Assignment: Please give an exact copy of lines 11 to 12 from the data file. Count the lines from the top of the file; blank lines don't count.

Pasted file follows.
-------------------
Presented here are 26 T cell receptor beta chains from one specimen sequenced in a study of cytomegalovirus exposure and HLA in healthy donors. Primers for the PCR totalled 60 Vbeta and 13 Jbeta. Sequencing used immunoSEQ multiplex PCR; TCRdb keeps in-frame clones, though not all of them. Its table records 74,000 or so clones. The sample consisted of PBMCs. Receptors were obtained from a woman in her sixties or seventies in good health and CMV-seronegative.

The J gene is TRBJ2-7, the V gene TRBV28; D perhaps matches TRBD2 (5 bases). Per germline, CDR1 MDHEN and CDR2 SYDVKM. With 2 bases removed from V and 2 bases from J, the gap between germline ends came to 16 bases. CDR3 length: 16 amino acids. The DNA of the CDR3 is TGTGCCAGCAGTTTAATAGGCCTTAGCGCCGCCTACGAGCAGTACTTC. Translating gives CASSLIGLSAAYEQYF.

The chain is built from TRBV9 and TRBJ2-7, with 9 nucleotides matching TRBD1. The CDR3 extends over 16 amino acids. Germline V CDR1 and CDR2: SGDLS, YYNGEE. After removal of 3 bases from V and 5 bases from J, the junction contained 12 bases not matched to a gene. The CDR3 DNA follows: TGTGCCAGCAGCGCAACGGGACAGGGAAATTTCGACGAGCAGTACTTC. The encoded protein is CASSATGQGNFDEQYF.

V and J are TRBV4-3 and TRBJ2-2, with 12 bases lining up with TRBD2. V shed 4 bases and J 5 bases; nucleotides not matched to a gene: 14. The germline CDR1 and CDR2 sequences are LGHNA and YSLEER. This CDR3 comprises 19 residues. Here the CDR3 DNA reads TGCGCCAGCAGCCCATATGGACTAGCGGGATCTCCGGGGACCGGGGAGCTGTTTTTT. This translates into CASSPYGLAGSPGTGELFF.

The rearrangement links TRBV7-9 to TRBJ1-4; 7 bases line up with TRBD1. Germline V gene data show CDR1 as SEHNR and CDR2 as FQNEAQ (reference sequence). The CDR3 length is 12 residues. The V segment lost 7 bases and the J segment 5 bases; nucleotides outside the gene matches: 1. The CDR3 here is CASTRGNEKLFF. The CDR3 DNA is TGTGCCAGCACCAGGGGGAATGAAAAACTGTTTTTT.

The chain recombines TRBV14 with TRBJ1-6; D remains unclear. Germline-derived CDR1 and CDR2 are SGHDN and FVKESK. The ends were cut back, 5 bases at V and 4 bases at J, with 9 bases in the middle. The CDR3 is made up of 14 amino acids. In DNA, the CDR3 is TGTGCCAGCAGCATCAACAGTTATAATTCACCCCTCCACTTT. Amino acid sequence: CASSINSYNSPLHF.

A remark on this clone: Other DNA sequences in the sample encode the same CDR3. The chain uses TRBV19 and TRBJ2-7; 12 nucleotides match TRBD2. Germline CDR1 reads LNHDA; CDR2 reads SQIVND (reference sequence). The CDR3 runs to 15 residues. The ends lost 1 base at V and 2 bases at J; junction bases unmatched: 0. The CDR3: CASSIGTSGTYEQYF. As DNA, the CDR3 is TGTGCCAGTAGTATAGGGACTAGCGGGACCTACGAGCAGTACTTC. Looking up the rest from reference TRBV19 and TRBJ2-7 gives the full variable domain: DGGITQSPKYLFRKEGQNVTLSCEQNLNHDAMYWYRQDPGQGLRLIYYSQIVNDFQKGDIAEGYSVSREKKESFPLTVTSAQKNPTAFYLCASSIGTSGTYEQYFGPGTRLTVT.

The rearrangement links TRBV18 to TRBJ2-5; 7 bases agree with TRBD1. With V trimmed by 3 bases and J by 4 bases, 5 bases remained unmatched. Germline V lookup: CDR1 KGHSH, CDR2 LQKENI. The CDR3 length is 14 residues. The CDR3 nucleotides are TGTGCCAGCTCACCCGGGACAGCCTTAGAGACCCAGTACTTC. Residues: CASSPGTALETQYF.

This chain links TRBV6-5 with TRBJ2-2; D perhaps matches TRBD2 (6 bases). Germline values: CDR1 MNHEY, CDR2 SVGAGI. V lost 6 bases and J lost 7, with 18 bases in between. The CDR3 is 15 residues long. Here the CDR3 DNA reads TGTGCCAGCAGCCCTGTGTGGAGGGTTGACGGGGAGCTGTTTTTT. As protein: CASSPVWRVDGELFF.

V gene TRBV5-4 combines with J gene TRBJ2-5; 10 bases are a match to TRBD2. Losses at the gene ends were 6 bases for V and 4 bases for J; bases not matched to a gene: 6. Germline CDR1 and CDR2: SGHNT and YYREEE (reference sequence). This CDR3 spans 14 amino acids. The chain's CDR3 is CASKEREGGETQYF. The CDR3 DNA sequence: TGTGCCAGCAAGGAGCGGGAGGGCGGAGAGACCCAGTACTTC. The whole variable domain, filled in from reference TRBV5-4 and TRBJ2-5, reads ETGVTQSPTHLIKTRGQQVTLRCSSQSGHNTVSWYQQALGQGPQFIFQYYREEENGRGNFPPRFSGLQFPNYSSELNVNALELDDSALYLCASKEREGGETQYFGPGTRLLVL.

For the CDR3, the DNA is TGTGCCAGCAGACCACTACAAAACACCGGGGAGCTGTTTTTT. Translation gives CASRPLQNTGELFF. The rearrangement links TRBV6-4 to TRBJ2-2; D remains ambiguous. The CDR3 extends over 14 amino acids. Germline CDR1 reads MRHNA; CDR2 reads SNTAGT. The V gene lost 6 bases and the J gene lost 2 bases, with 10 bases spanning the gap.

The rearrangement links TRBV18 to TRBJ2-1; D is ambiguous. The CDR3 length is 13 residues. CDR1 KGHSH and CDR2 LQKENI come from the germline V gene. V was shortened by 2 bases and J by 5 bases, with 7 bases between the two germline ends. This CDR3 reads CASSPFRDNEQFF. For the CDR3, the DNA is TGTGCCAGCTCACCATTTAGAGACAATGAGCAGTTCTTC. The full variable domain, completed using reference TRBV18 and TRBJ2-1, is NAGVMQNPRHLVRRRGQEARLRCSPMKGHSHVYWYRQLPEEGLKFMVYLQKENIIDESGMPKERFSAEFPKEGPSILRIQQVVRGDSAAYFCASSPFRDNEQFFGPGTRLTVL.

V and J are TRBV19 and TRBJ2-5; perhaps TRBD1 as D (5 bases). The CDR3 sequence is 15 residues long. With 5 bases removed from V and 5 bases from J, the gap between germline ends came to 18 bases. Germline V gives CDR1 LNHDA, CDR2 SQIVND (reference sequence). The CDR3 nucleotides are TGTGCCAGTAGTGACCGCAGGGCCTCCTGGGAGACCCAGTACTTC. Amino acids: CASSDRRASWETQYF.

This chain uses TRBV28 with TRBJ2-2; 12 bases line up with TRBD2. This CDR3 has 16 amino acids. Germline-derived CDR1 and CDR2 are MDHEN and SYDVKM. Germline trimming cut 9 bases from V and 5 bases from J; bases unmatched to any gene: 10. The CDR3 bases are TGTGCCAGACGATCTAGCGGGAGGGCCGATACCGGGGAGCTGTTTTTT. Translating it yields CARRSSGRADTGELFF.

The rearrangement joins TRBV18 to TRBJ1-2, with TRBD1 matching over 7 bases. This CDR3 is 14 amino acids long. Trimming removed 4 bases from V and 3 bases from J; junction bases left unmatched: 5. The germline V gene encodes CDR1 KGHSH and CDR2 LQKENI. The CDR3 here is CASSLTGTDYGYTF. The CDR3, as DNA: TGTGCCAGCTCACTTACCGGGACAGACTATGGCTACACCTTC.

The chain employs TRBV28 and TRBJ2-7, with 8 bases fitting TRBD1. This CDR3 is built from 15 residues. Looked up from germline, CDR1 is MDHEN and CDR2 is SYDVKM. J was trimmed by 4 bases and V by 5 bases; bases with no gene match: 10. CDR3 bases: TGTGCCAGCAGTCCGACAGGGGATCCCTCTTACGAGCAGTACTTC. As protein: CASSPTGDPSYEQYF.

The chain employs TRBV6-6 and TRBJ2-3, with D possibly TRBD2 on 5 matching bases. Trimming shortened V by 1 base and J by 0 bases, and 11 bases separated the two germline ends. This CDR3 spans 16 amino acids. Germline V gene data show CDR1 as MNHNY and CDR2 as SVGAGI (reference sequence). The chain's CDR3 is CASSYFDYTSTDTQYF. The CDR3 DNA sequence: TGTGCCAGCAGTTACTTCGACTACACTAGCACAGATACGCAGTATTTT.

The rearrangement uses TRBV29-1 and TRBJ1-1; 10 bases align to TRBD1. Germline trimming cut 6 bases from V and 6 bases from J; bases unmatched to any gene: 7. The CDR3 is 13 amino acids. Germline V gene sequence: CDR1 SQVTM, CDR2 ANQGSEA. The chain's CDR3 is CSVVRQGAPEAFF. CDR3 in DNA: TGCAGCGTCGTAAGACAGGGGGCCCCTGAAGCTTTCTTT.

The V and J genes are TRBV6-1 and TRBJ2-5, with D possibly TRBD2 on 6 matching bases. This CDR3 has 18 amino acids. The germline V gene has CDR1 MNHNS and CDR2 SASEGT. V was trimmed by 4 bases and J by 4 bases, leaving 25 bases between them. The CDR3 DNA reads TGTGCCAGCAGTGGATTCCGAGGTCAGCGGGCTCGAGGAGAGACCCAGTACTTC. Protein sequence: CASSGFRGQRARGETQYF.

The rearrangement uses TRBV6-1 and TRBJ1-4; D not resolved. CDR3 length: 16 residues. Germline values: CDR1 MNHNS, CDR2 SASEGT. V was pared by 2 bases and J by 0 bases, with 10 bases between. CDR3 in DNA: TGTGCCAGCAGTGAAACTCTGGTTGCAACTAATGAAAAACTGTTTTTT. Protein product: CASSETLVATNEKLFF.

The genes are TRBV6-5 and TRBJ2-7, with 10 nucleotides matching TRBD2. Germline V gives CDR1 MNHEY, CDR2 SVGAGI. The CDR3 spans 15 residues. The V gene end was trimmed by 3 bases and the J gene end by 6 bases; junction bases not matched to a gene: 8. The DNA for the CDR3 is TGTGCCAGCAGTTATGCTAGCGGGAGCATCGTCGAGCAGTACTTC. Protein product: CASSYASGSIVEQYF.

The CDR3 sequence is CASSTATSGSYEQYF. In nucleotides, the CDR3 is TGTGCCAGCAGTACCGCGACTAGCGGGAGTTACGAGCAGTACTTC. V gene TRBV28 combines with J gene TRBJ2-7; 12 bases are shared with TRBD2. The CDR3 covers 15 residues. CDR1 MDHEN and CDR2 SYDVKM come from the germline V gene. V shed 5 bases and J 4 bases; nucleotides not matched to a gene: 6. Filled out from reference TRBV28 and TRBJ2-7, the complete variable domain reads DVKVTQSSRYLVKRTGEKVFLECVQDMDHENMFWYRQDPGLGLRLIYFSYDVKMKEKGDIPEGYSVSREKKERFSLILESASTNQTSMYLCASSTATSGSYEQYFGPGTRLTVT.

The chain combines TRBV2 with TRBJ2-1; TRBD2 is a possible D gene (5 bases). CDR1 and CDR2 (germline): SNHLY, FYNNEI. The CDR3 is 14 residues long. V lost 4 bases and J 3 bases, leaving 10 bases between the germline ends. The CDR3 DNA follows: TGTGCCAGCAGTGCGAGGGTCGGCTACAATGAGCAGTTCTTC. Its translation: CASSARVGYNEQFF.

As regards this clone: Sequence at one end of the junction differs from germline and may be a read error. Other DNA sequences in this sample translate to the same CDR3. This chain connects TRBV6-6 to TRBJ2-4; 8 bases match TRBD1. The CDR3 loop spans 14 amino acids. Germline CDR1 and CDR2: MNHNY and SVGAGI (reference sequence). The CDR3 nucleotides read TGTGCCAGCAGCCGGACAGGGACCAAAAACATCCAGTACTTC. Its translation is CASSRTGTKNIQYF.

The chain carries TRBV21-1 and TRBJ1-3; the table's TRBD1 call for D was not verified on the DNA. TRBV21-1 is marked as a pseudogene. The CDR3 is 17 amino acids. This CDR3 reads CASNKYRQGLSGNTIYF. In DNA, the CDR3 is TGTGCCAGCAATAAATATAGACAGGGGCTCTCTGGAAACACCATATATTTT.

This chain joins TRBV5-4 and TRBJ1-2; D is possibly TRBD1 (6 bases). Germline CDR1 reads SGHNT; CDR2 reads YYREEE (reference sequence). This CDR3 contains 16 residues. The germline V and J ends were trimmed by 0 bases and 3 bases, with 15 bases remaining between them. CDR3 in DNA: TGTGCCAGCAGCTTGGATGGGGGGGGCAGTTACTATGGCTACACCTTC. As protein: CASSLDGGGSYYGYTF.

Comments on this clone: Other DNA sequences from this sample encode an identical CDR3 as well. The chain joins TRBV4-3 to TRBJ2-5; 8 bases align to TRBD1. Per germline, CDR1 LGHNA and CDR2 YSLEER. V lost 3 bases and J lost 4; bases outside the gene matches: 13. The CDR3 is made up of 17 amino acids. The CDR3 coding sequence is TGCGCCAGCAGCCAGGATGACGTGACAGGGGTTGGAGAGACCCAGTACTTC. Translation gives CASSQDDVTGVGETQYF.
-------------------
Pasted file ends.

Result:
For the CDR3, the DNA is TGTGCCAGCAGACCACTACAAAACACCGGGGAGCTGTTTTTT. Translation gives CASRPLQNTGELFF. The rearrangement links TRBV6-4 to TRBJ2-2; D remains ambiguous. The CDR3 extends over 14 amino acids. Germline CDR1 reads MRHNA; CDR2 reads SNTAGT. The V gene lost 6 bases and the J gene lost 2 bases, with 10 bases spanning the gap.

The rearrangement links TRBV18 to TRBJ2-1; D is ambiguous. The CDR3 length is 13 residues. CDR1 KGHSH and CDR2 LQKENI come from the germline V gene. V was shortened by 2 bases and J by 5 bases, with 7 bases between the two germline ends. This CDR3 reads CASSPFRDNEQFF. For the CDR3, the DNA is TGTGCCAGCTCACCATTTAGAGACAATGAGCAGTTCTTC. The full variable domain, completed using reference TRBV18 and TRBJ2-1, is NAGVMQNPRHLVRRRGQEARLRCSPMKGHSHVYWYRQLPEEGLKFMVYLQKENIIDESGMPKERFSAEFPKEGPSILRIQQVVRGDSAAYFCASSPFRDNEQFFGPGTRLTVL.